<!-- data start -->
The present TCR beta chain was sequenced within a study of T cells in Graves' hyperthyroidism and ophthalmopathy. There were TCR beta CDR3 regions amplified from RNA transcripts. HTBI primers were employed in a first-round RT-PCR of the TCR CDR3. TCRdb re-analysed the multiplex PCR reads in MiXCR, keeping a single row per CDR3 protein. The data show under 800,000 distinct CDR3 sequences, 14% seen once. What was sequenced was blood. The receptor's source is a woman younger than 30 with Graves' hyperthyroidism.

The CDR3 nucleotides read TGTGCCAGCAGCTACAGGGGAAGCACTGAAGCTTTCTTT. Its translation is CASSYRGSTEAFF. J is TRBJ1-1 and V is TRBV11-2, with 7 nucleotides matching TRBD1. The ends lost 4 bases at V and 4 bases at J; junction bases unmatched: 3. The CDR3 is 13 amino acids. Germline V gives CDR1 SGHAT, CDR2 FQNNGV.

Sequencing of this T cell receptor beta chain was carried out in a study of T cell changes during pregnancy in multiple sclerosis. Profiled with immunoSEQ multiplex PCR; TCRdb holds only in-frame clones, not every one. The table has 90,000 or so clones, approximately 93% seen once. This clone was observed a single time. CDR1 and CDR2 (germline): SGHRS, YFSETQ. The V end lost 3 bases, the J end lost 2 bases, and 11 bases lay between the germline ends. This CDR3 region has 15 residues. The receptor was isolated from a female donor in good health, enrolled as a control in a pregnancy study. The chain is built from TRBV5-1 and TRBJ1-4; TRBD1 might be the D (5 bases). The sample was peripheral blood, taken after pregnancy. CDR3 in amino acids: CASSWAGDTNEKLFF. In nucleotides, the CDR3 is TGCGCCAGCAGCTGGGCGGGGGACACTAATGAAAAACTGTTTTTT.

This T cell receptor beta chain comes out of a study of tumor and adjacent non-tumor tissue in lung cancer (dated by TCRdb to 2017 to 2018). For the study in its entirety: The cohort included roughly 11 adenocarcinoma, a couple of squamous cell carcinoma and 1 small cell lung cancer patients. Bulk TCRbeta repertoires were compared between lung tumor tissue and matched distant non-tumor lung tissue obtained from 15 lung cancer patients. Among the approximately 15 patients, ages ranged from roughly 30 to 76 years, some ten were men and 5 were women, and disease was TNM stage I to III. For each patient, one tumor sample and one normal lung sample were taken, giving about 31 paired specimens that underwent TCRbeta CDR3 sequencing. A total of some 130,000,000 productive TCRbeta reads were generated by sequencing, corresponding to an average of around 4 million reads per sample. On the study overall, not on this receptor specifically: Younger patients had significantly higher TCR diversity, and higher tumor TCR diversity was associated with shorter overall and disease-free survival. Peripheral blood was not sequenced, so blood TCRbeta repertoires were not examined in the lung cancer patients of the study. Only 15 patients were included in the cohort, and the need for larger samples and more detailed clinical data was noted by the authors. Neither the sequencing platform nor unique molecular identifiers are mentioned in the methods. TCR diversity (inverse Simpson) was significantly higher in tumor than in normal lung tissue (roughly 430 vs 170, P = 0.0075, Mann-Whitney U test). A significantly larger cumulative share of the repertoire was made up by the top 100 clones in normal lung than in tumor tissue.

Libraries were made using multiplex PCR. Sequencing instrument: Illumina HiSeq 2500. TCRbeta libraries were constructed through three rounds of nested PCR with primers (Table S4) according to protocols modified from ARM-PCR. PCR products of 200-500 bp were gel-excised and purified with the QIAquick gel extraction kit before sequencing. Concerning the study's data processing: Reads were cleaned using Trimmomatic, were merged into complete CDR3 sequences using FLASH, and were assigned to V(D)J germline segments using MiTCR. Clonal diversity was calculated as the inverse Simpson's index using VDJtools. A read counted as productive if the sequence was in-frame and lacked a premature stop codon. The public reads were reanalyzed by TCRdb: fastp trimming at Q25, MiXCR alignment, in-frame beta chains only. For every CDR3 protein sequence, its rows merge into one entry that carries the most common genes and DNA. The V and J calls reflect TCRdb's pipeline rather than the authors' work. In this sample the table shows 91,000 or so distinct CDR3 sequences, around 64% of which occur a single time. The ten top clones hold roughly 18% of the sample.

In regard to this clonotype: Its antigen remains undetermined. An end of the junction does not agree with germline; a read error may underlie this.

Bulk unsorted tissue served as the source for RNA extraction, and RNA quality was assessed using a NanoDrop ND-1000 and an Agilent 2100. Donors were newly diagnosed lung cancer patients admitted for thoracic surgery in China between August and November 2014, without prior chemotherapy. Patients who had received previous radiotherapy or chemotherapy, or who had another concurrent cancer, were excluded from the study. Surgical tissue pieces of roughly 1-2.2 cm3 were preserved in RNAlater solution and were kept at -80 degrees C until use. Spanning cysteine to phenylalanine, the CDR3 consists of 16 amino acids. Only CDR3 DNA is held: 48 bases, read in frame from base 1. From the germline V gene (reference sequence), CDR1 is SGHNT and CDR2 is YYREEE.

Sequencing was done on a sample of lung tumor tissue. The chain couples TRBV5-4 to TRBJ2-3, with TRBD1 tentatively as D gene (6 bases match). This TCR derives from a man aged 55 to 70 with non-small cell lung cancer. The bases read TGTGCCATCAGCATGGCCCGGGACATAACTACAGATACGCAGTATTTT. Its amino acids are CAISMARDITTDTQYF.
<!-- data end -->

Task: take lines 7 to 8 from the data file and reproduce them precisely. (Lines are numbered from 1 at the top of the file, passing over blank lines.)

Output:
Bulk unsorted tissue served as the source for RNA extraction, and RNA quality was assessed using a NanoDrop ND-1000 and an Agilent 2100. Donors were newly diagnosed lung cancer patients admitted for thoracic surgery in China between August and November 2014, without prior chemotherapy. Patients who had received previous radiotherapy or chemotherapy, or who had another concurrent cancer, were excluded from the study. Surgical tissue pieces of roughly 1-2.2 cm3 were preserved in RNAlater solution and were kept at -80 degrees C until use. Spanning cysteine to phenylalanine, the CDR3 consists of 16 amino acids. Only CDR3 DNA is held: 48 bases, read in frame from base 1. From the germline V gene (reference sequence), CDR1 is SGHNT and CDR2 is YYREEE.

Sequencing was done on a sample of lung tumor tissue. The chain couples TRBV5-4 to TRBJ2-3, with TRBD1 tentatively as D gene (6 bases match). This TCR derives from a man aged 55 to 70 with non-small cell lung cancer. The bases read TGTGCCATCAGCATGGCCCGGGACATAACTACAGATACGCAGTATTTT. Its amino acids are CAISMARDITTDTQYF.